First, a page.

Even if the condition does not qualify as a disability, mishandling the situation by failing to offer support and adjustments to an employee with a medical problem could, in some cases, lead to other liabilities for an employer, such as unfair dismissal claims or breaches of an employer’s health and safety obligations.

Reasonable adjustments claims

An employer’s legal duty to make reasonable adjustments is owed to both employees and job applicants who have a disability within the meaning of the Equality Act 2010 (and, in this context, “employees” carries a definition wide enough to include employees, workers and some self-employed individuals).

An individual’s condition will meet the definition of a disability if they can show they have “a physical or mental impairment that has a substantial and long-term adverse effect on their ability to carry out normal day-to-day activities”).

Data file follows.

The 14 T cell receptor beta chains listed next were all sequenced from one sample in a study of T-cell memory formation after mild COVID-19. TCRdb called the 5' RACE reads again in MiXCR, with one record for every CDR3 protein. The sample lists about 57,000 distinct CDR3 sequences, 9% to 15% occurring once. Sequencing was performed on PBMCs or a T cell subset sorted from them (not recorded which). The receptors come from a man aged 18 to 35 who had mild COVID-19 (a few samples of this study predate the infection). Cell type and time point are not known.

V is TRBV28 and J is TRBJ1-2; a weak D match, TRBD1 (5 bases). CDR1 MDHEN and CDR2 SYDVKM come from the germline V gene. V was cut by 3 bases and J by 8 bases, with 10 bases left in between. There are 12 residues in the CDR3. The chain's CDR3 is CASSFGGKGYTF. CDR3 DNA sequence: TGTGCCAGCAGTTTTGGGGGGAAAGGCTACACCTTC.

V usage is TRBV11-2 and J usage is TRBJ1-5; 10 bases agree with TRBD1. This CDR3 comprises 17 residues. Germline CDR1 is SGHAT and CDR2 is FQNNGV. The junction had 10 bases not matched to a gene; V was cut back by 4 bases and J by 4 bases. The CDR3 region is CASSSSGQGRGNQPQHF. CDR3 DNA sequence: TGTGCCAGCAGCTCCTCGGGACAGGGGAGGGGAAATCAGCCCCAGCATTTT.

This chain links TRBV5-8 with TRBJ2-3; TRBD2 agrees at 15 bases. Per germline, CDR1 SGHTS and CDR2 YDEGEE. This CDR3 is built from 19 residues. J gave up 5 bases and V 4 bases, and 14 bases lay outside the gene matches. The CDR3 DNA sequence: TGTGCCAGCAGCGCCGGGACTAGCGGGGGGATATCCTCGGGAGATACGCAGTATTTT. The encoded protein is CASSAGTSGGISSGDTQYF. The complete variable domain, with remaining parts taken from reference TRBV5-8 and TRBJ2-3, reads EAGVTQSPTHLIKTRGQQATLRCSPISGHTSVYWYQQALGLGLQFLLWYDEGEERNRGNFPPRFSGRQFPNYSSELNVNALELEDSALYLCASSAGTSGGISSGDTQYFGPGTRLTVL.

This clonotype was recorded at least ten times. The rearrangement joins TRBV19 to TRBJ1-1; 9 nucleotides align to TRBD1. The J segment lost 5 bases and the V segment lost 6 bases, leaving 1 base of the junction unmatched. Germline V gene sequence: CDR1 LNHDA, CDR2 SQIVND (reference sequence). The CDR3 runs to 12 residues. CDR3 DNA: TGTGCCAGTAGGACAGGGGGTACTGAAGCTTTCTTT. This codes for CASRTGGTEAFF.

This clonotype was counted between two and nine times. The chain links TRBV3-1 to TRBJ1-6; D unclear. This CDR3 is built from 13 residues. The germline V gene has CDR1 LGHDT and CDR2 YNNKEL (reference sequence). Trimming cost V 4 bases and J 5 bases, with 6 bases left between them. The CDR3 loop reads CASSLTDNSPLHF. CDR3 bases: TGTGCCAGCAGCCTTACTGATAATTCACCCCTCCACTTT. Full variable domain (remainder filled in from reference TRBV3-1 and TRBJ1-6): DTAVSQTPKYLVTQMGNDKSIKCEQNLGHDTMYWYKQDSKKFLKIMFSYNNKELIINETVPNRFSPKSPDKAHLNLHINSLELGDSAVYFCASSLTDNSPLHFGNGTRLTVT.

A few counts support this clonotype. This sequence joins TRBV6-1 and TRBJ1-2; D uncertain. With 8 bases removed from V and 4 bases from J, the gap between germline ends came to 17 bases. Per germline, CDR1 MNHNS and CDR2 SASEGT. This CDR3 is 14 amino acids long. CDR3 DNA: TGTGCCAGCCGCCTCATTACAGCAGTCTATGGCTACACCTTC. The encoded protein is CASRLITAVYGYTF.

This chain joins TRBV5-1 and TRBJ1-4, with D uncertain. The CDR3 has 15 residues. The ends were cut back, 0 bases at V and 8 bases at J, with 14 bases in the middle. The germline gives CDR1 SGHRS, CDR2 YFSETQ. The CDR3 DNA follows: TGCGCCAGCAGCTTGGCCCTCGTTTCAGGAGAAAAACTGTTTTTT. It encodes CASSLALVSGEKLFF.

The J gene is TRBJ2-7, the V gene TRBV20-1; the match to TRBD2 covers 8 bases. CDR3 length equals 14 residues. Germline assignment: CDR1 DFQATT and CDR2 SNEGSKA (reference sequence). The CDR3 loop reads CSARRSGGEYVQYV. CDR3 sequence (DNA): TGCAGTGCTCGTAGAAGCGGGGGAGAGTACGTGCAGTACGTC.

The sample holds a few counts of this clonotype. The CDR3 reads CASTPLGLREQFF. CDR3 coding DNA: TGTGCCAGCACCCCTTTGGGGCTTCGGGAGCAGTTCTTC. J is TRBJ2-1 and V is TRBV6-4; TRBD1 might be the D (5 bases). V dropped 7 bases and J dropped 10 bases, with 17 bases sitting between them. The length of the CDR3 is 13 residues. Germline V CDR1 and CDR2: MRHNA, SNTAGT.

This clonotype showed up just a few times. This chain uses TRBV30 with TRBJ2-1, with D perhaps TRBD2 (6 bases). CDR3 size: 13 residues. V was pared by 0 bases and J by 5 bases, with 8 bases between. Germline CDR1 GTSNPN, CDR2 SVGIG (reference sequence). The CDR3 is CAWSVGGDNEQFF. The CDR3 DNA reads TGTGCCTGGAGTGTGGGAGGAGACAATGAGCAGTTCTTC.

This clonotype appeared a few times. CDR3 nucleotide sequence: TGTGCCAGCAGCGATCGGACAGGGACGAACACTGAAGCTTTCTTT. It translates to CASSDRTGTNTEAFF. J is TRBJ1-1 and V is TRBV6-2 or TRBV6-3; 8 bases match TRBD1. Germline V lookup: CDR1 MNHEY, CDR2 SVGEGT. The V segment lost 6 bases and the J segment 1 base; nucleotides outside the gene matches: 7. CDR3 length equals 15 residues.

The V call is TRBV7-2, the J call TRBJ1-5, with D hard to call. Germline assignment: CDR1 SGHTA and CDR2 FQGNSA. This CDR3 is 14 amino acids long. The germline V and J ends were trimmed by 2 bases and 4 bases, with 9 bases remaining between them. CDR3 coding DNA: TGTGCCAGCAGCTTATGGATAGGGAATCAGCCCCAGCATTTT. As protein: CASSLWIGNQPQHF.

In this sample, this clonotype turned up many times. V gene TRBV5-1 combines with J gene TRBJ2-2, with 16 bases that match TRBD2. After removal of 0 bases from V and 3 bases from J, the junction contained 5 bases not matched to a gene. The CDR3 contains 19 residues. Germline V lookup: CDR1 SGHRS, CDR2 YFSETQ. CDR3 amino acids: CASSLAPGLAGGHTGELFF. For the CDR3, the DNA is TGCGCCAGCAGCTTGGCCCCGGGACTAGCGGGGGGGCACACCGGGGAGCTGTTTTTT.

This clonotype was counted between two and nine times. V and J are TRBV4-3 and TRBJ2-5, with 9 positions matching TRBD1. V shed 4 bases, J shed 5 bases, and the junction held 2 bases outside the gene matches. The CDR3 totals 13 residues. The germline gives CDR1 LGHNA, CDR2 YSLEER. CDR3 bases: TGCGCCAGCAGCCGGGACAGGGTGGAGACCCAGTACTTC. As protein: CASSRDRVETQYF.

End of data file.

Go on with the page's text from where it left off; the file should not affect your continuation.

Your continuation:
What will be a “reasonable” adjustment will vary depending on the circumstances, as the term is not statutorily defined. However, the following factors should be weighed up by the employer:

  • The cost involved in making any adjustment;
  • The nature and size of the employer’s business;
  • The extent of the financial and other resources available to the employer;
  • The availability of external financial or other assistance;
  • The practicalities of making the adjustment; and
  • The potential effectiveness of any adjustments in removing or reducing the disadvantage suffered by the disabled worker or applicant compared to a non-disabled person.

In most cases where there has been a failure to make reasonable adjustments, the individual is likely to first make an informal complaint or raise a formal grievance, which might offer the employer an opportunity to amicably resolve the issues.